Be very careful that water does not mix with the bio diesel and that the bio diesel you buy is very dry (also called neat). Bio diesels have the ability to keep water in suspension and not let the water coalesce at the water filters or settle out in water traps. Any water that can make it past the filters will have damaging effects on the engines fuel injectors.

There is a standard to keep people from producing sub-standard fuels; its the ASTM  6751 fuel test. It costs about $1,500 to conduct a full test at a certified lab but don’t even think about getting fuel that does not meet this test. Demand proof of the test before you buy.

The process of taking oils and fats and refining them to bio diesel is not really complicated but needs to be done and done correctly. No matter what you may have heard or seen on a television newscast you can not pour used French fry oil directly into your diesel fuel tank and expect it to work for any length of time. My college here in Vermilion has been making bio diesel for many years.

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 Bio diesel lab at Lakeland College.

We use a B5 mixture in our student-managed farm equipment and a near B100 mixture in our indoor tractor that maintains our student horse-riding arena. Because of the cold temperature waxing problem we don’t use a mixture of higher than B5 for our outdoor winter equipment.

In conclusion, is bio diesel for the fire service? I would have to say no; the risks do not outweigh the benefits for a service that uses such a small amount of fuel. Let’s burn it in our garbage trucks, city snow removal and bus fleet but at this time I cannot in good conscience recommend it for the fire service. If you are forced to use a bio diesel mix use only a B5 and be prepared for the replacement of fuel filters on older in service units.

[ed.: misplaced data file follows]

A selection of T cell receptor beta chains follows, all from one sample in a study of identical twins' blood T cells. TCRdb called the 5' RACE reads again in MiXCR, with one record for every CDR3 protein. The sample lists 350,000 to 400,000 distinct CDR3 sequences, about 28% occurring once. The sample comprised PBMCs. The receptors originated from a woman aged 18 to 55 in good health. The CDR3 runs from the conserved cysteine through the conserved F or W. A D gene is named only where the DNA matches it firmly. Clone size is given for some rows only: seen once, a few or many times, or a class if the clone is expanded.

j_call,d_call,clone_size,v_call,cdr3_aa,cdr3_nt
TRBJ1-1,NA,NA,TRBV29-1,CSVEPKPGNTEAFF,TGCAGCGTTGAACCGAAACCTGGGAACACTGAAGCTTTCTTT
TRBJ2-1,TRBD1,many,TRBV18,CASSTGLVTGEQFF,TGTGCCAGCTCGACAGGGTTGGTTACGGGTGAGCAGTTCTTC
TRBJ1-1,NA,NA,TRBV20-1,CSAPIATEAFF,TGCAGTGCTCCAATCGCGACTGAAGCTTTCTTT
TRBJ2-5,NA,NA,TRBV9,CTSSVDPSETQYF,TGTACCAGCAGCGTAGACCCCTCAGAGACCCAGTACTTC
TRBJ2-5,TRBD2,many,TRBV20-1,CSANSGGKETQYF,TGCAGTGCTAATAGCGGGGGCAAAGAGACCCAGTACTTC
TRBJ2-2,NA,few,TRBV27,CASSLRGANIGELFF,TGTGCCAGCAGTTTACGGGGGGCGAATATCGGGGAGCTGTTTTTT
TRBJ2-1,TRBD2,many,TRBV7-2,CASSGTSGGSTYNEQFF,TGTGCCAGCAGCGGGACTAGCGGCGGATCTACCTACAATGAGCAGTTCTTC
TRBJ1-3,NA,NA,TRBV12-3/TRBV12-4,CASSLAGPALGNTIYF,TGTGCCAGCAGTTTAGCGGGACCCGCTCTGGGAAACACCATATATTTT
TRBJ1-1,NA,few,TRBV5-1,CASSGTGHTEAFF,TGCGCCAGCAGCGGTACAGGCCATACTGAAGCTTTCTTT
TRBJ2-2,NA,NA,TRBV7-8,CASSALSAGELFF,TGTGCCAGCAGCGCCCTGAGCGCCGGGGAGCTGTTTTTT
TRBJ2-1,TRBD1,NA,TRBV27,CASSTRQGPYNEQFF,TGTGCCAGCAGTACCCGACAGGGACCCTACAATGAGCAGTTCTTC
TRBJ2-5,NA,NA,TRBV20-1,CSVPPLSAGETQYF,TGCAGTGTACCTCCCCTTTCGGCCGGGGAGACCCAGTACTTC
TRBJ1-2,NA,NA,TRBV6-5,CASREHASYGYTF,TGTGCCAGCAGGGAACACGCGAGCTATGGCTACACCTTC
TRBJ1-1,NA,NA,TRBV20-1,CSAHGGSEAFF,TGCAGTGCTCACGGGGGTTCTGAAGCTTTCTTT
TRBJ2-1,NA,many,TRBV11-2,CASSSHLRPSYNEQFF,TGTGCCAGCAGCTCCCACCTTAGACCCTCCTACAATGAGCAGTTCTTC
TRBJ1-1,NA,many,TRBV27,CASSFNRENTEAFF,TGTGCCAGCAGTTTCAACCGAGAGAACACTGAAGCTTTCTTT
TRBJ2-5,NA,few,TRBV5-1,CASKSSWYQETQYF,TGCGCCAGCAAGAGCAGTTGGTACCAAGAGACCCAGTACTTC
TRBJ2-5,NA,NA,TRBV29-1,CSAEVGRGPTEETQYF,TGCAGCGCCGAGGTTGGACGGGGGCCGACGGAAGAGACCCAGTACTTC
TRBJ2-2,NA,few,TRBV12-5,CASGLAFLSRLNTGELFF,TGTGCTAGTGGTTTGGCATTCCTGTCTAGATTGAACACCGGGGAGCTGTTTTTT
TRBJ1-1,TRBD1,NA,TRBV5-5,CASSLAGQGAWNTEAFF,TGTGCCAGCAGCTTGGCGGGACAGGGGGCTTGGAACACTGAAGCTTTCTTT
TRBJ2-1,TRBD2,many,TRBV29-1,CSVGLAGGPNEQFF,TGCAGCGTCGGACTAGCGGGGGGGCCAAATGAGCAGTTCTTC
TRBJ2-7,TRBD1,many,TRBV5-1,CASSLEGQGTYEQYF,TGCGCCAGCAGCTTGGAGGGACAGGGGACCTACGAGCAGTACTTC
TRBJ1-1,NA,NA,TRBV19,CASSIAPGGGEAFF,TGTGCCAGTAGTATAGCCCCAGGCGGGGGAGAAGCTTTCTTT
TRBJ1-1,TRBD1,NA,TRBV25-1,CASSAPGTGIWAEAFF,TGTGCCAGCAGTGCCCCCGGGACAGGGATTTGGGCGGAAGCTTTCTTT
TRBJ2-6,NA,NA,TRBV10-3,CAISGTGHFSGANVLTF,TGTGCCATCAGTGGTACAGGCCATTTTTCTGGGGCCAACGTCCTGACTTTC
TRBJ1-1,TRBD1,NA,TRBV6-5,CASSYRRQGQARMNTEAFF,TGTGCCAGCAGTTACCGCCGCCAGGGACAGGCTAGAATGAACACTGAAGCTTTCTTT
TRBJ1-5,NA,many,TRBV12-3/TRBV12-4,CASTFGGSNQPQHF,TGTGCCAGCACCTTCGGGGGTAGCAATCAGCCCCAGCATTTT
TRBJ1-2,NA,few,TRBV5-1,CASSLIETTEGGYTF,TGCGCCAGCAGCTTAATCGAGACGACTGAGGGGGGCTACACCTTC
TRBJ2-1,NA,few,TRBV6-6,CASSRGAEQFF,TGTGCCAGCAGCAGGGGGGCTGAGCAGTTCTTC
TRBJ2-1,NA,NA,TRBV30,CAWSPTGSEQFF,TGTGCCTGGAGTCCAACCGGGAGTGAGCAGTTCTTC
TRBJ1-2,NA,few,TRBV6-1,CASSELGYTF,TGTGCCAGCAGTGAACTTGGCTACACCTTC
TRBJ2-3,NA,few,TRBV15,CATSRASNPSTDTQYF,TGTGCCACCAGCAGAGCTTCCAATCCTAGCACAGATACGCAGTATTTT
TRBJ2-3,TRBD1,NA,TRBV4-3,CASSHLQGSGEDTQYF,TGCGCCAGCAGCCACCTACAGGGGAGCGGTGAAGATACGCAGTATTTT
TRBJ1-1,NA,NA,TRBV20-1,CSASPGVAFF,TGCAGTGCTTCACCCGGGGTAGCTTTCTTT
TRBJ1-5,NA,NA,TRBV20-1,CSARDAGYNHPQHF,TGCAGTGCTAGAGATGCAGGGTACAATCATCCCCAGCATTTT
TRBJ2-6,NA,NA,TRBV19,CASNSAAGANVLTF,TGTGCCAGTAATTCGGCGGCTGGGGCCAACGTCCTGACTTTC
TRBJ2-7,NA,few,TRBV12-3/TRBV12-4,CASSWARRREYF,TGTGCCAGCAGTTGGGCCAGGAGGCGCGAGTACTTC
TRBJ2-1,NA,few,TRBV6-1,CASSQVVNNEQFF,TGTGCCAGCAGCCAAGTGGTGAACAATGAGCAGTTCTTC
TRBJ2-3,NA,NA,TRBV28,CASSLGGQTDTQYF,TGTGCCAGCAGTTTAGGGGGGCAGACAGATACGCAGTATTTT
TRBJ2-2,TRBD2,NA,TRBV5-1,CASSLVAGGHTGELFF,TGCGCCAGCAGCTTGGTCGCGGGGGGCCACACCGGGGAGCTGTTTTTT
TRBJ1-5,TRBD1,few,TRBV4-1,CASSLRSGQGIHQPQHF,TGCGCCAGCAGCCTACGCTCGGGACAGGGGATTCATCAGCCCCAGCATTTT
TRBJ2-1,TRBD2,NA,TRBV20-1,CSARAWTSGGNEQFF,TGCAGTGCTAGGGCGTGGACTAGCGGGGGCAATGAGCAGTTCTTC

I have an excellent Powerpoint produced by Rob Baron, my college’s resident bio diesel expert, that I can send to you. E-mail me at This e-mail address is being protected from spambots. You need JavaScript enabled to view it .


 
BIO DIESEL PRIMER
  • Bio diesel is a non-toxic and biodegradable fuel that is made from vegetable oils, waste cooking oil, animal fats or tall oil (a by-product from pulp and paper processing).
  • Bio diesel is produced from these feedstocks through a process called transesterification, by reacting the oil with an alcohol (usually methanol, although ethanol can also be used) and a catalyst (such as sodium hydroxide).
  • The resulting chemical reaction produces glycerine and an ester called bio diesel. The majority of bio diesel is produced by this method.
  • Compared with conventional diesel, bio diesel combusts better with a higher cetane rating and produces fewer life-cycle greenhouse gas emissions (GHG) that
  • contribute to climate change.
Source: Natural Resources Canada


































Don Henry teaches in the Automotive Service Technician and Heavy Equipment Technician programs at Lakeland College in Vermilion, Alta., where he has been a faculty member for more than 17 years. He has co-developed and delivers Canada’s only post-secondary level fire-apparatus maintenance program and has completed a textbook on fire apparatus.